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Making sure that your audio/video system does what it’s meant to do — thirteenth in a series on the basics of audio.
At one time, it might have been reasonable to think of “a stereo” as one object, contained in a single cabinet that just had to be plugged in and turned on. Some modest units today fit that description as well, but to obtain anything more than minimal sound quality, you need a stereo system made up of separate components, usually from a variety of sources. Once you have selected your equipment, bought it, and taken it home, therefore, you will be faced with the challenge of setting it all up and making it work together.
It is possible to have your dealer put the system together for you, but that won’t help if you have to move the system later or if you make additions to it. You will understand your system much better if you roll up your sleeves and do it yourself. But that need not be difficult as long as you approach the task in an organized fashion.
To take advantage of the capabilities of even a modest system, you will have to plan it carefully and pay a great deal of attention to both the physical placement and the interconnection of the various components. When you are making your equipment purchases, bear in mind what you will eventually have to do to make the system work.
All systems require wires, for in stance, so before you leave the store make sure you have enough. Most components are supplied with the appropriate patch cords, but a few may not be, so rather than get all the boxes home and then find you have to run out and buy more wires before you can even begin, it’s a good idea to make sure they are included at the store. Coaxial cable for video signals is one sort of wire you might have to buy separately, as the lengths typically included with VCR’S are minimal.
The one thing you will definitely have to buy is speaker wire. As to the sort you should choose, the main determining factor is the wire’s thickness. Most specialty speaker cables are heavy enough to be appropriate for the longest runs (but this category definitely doesn’t include the sort of light, clear-plastic-coated wire often labeled “speaker wire”). When you buy conventional wire, however, you’ll find there is a wide choice of thicknesses. Ordinary 18-gauge lamp cord is probably adequate for short runs of, say, 15 feet or less, and few installations require anything heavier than 16-gauge. For very long runs, however, you should step up to 14- or even 12-gauge cable.
Once you have brought home every thing you need, there will be a strong temptation to rip all the boxes open immediately, pull out the components, and plug them together in some fashion just to see how they work. While this is a natural enough impulse, it’s one that should be controlled—a more methodical approach will reduce the likelihood of mistakes.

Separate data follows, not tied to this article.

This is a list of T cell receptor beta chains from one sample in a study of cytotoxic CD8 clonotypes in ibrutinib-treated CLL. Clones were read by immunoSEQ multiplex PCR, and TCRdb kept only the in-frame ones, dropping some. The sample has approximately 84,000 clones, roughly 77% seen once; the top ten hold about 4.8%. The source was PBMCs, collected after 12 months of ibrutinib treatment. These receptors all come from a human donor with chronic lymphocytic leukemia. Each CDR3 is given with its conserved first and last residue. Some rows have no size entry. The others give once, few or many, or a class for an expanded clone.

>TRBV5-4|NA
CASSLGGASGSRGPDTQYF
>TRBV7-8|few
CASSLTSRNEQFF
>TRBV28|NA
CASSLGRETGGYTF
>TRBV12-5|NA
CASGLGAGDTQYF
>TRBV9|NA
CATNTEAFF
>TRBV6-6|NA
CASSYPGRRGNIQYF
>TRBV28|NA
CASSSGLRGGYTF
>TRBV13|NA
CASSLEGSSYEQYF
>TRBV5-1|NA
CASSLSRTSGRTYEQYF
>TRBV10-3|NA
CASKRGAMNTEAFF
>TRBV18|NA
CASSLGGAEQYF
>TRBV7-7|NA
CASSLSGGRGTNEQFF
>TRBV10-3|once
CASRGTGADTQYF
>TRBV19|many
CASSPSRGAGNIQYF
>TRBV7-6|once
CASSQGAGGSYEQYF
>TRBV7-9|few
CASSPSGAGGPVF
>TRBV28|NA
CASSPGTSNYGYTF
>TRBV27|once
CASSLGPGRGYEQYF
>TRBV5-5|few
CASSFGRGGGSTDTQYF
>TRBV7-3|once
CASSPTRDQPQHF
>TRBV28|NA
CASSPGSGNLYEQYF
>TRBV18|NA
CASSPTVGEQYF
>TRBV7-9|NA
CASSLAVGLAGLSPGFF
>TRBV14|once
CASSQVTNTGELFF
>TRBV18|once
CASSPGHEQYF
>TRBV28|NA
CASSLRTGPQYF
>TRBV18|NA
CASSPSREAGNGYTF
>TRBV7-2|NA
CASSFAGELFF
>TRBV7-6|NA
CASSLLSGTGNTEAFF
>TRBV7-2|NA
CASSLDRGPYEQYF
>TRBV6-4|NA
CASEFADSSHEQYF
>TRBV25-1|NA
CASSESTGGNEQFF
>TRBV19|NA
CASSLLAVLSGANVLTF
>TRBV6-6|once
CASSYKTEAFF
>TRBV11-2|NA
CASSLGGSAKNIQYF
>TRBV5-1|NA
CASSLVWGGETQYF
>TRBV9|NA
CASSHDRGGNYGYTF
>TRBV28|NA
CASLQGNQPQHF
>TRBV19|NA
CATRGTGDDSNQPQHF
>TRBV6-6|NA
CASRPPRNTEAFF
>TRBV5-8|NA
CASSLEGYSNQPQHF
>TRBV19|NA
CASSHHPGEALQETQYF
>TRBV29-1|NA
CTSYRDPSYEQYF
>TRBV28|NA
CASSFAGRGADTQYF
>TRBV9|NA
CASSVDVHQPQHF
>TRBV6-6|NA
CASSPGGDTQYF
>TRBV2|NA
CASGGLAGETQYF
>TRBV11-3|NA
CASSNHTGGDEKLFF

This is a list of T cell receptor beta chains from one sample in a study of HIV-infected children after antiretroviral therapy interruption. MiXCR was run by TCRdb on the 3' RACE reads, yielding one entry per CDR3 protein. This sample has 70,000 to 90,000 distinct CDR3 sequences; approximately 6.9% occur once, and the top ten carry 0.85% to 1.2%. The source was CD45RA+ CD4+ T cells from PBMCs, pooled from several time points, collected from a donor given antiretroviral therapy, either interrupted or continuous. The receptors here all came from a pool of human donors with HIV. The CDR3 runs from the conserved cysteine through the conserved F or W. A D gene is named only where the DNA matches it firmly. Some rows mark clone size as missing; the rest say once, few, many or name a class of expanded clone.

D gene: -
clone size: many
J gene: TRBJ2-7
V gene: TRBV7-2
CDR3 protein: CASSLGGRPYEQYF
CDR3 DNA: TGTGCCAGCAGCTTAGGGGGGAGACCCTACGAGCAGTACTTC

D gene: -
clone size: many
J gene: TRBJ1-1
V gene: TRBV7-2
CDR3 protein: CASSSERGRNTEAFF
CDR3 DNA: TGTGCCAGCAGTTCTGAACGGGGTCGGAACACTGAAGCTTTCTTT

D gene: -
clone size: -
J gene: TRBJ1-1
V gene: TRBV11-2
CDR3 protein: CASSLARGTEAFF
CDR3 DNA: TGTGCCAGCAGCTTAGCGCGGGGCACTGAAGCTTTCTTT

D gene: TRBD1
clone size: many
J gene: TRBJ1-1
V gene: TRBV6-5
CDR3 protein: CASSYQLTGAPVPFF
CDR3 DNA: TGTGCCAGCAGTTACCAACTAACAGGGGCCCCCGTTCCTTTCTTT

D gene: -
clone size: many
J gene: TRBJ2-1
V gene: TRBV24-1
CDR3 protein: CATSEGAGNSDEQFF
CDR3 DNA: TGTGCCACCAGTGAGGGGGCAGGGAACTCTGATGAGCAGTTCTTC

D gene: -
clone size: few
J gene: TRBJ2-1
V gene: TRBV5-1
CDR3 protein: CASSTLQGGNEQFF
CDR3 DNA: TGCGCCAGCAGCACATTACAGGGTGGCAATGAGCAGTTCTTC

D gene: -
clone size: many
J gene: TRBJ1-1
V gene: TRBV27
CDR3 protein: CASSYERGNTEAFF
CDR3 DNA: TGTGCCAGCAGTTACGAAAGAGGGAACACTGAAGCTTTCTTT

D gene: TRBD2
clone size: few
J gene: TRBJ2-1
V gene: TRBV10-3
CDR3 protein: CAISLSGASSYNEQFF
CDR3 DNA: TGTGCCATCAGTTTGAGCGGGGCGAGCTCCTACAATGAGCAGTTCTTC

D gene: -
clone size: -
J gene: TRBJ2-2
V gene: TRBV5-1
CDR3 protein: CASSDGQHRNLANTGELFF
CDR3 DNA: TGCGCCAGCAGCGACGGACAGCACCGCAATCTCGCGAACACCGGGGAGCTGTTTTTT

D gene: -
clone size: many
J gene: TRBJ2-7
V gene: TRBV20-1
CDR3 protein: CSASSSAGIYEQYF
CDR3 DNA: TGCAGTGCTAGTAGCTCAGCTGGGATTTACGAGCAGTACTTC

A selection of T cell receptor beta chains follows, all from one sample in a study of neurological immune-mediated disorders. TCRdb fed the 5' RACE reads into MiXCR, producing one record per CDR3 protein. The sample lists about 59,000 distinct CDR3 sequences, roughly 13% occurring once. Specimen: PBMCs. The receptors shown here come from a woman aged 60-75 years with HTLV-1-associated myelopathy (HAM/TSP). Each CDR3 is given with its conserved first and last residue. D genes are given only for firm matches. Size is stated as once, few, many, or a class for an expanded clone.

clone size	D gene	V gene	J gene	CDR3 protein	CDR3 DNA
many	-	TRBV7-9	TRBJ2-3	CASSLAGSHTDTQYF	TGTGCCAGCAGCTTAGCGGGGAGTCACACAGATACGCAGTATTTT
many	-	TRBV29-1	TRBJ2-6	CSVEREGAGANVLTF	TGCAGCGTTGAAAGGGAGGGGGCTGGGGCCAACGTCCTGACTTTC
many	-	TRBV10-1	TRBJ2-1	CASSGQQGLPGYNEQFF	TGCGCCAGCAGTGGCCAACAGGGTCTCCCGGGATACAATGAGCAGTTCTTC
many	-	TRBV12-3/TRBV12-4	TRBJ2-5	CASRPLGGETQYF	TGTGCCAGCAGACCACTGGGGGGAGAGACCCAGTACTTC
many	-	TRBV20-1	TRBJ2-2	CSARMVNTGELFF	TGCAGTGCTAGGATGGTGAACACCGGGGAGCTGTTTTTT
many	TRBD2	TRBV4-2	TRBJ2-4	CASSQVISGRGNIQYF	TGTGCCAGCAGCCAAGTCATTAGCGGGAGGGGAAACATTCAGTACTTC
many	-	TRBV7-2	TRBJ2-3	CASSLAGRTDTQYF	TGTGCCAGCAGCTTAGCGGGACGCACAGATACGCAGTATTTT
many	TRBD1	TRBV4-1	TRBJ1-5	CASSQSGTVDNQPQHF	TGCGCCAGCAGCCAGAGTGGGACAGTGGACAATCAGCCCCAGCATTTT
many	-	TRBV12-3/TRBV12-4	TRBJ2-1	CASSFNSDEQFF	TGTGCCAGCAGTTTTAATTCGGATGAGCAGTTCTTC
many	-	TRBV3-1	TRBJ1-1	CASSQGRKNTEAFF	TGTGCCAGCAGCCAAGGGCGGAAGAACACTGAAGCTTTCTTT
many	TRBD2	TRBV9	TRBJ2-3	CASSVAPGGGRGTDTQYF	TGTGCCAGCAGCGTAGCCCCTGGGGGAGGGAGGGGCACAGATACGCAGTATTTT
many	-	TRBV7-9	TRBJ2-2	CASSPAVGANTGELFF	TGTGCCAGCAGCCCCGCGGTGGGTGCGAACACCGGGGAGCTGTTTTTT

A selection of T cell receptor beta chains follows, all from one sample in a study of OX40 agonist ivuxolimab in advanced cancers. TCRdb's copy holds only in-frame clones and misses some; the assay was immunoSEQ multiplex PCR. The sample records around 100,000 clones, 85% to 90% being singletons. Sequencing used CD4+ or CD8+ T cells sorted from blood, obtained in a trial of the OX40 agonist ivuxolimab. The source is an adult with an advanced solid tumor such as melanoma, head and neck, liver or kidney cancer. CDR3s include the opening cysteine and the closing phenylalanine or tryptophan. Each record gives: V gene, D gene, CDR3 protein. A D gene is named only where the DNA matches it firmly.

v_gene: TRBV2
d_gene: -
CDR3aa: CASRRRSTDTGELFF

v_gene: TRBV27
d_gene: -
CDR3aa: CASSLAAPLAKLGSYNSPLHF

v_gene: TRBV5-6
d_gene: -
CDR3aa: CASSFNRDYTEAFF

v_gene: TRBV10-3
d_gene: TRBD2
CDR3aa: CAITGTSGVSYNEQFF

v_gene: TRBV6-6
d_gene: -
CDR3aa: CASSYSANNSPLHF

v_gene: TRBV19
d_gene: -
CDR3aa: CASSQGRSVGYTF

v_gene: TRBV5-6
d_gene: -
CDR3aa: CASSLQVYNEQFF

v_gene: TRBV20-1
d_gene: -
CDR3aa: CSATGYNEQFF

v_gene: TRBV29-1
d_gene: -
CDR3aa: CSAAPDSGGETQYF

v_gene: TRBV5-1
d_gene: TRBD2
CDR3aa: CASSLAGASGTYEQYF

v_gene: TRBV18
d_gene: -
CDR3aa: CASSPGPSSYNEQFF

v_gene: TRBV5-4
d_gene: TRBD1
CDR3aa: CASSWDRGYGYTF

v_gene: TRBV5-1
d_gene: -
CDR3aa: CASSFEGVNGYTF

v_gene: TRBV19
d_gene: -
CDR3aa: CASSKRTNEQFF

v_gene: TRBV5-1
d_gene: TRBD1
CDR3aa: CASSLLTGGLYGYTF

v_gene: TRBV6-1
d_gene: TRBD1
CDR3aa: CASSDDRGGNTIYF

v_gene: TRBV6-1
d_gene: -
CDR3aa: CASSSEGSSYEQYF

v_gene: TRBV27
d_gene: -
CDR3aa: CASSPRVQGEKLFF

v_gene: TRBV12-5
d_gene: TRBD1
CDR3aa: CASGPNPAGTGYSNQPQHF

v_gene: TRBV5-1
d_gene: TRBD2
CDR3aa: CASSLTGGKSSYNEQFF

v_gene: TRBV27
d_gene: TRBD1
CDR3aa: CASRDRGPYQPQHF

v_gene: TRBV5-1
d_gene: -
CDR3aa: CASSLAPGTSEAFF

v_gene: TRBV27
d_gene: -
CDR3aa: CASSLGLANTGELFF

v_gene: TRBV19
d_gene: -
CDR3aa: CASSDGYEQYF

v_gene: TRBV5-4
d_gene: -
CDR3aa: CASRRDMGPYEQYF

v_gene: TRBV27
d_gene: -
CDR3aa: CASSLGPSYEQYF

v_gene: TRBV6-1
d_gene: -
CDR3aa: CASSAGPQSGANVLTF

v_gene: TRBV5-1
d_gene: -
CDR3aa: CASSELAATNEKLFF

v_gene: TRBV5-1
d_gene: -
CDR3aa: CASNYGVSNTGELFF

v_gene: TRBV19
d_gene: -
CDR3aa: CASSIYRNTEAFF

Before you proceed, look at the first few pages of the instruction book for each component for any specific directions about unpacking. When you have removed a component, put all the packing material back in the carton and save the box. If you have to send equipment in for service, or when you move to a new home, you will need the cartons. Check the back of each component, note down all the serial numbers, and put your list in a safe place.
Some components require a small amount of assembly or adjustment be fore they can be used. Most CD players, and, some cassette decks, have transit screws to keep their moving parts from rattling around during shipment, and these screws must be loosened or removed. One piece of equipment that often needs considerable assembly is a turntable: You may have to install the platter, the dust cover, the tonearm counterweight, or the cartridge headshell. Although it’s a good idea to put everything together right out of the box, the final assembly stage—balancing and adjusting the tonearm and cartridge—should be left until the turntable is in its final playing position.
A rough positioning of the components at this stage will show you what works physically. You may find that the receiver, say, looks peculiar sitting on top of the cassette deck because it’s an inch wider; or the CD player might be 3 inches deeper than the VCR and will sit on it only at an angle. It is easier to rearrange the components now, be fore they are connected together. Also keep in mind things that will make the system easier to operate after it is set up. For instance, if you intend to make a lot of audio recordings, place the cassette deck where its level meters will be easily visible. And make sure that there is a clear line of sight from your listening position to components with infrared remote controls.